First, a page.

Childhood development is known as one of, if not the most critical parts of an individual’s time of life. It is where our brain and behavior are most influenced by our physical, chemical, and social environments, and which shapes so much of the person that we become. The ability to regulate one’s mood and reactions in proportion to a demand, to mobilize focus, as well as have pro-social interaction with others, are fundamentally produced by brain processes that are developed in childhood, or prenatally. This also means that childhood is a time in life when neurological development is most susceptible to dysregulation. There are countless ways that different environmental and genetic forces can negatively impact developmental trajectory, and modern science still has more questions than answers in this regard.
Autism Spectrum Disorder (ASD) is a behaviorally defined neurodevelopmental disorder that has a wide range of severity, to include such conditions as Asperger Syndrome/Disorder (AD). Although ASD is not consistent with the expression of a single symptom or a particular cluster of symptoms, the most common presentations are characterized by:
Persistent deficits in social communication and interaction, nonverbal behaviors, and developing and maintaining relationships with others.
Restricted, repetitive patterns of behavior, interests, or activities such as motor movements, speech, inflexible adherence to sameness or routines, and hyper- or hyporeactivity to sensory input and certain aspects of the environment.
Research on ASD over the last 20 years has made a lot of progress in identifying the possible causes and treatments. Neuroscience specifically has been able to identify how certain brain activity is implicated in Autism. Research in brain wave (EEG) activity has found several mechanisms common to the presentation of Autism; dysregulation of the mirror neuron system, seizure activity, and abnormal patterns of coherence.
The mirror neuron system, which provides the neurological hardware for understanding the intentions of others, learning through imitation, as well as empathy, is associated with an EEG rhythm known as “mu” and individuals with Autism exhibit abnormal mu rhythm function. Additionally, it is well recognized that individuals suffering from Autism demonstrate significant EEG abnormalities about 50% of the time, and upwards of 30% develop clinical seizures by adolescence.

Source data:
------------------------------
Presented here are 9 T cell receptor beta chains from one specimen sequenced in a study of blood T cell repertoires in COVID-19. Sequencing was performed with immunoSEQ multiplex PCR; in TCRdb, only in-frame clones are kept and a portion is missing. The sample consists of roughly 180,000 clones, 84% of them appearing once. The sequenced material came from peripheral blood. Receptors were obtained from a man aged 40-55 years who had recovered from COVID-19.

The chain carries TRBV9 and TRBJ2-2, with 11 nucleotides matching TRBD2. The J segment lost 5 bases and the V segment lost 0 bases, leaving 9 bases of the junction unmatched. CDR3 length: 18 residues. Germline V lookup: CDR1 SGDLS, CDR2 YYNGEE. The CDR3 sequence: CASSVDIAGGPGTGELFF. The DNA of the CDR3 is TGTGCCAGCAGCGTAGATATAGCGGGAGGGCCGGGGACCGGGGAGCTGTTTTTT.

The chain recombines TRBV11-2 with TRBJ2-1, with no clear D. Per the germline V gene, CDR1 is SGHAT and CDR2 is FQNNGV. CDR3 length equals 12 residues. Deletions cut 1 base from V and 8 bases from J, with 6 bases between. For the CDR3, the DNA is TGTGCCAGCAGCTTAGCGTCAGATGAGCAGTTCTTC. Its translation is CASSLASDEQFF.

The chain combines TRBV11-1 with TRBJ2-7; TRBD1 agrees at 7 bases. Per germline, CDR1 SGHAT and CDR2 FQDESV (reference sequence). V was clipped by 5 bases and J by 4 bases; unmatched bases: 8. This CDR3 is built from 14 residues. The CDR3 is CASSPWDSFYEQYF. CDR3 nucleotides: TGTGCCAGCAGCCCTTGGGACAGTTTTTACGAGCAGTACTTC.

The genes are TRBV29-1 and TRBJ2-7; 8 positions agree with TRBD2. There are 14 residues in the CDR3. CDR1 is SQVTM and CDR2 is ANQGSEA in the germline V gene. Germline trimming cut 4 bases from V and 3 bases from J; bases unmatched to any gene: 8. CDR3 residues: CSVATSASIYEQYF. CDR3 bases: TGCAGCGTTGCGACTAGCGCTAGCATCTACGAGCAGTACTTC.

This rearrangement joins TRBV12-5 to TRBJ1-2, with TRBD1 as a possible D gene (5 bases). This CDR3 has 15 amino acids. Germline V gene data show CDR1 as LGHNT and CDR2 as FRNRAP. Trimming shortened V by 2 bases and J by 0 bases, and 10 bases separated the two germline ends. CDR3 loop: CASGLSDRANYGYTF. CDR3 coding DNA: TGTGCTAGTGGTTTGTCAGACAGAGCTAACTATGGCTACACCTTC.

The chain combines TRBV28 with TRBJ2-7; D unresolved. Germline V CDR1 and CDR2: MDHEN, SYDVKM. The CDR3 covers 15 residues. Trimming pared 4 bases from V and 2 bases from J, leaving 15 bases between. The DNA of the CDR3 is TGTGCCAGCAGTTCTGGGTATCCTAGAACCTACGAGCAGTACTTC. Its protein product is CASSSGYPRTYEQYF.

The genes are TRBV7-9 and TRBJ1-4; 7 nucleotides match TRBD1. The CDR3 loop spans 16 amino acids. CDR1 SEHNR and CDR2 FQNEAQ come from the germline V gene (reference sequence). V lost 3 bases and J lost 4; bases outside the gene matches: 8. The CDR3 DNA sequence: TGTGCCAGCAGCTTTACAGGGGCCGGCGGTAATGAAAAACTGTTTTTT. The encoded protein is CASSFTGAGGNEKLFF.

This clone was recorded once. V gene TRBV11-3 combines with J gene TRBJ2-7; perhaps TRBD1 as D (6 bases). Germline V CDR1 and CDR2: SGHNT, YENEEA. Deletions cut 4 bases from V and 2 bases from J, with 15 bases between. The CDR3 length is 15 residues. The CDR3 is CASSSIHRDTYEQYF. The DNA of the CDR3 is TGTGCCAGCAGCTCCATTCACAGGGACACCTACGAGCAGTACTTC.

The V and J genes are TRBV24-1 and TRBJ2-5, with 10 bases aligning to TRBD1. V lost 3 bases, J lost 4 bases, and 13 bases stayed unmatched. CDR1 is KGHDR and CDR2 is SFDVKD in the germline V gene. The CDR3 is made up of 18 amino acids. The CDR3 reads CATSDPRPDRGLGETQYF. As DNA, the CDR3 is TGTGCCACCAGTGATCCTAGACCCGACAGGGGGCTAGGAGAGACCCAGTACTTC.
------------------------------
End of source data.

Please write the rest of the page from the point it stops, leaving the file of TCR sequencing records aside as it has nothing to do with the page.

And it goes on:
The malleability of the brain offers a breath of relief for individuals with Autism, and their families. By targeting specific brain wave frequencies associated with everything from the mirror neuron system, to patterns of seizure activity, neurofeedback training has shown successful results in remedying dysfunction.
The ability of neurofeedback technology to target the various EEG abnormalities listed above, has provided tremendous promise to individuals with ASD. Studies showing neurofeedback training at the sensorimotor cortices yielded better results with mu rhythm function than at the more posterior (parietal) regions of the brain. Additionally, since its inception in the late 1960’s, neurofeedback has also been successful in reducing seizure (epileptiform) activity in the brain, offering another significant advantage for those with ASD.
Once the brain is trained and conditioned to perform in a more optimal and efficient manner, it tends to sustain the trained activity permanently. This is a paradigm shift from the conventional route of treatment using pharmacological means. Any drug provides its effect only while it is active in the body, and once it clears out, the effects simultaneously wear off. However, when a brain learns a different pattern of activity, as it does with neurofeedback, the structures and functions that have been reinforced continue to refine over time, due to their employment in normal daily life. Once the brain learns how to produce and maintain certain functions, it seeks to reproduce and improve upon them.
The brain training that occurs with neurofeedback is no different than the most basic kind of learning that the brain has evolved for, implicit learning. The key features of implicit learning are its unconscious mechanisms, and its permanence. In the same way that the pattern of muscle activity that produces the human gait becomes unconscious and continues to refine as the individual matures from youth to adulthood, similarly the brain tends to become refined over the course of its existence. This means that even after the completion of training, the brain continues to build upon the skills from neurofeedback.
It is reported that about 1 in 59 children in the US are diagnosed with ASD, making it the highest prevalence globally. The ability to affect the direction of a child’s life, as has been the case numerous times with neurofeedback, can make a difference between a life spent under the direct supervision of a caretaker/s, or having the ability to mature and proceed with one’s adolescent and adult development.
Sigfried and Susan Othmer are two of the most recognized and iconic figures in the development of neurofeedback therapy. Their personal story of a son who had such severe developmental disabilities, that out of pure exhaustion and desperation brought them to neurofeedback. The improvements that their son showed were so utterly baffling to them, that they dedicated the next 3-4 decades of their life, studying, developing, researching, and teaching the science of neurofeedback to others.
You can view this short documentary about their story in the link below: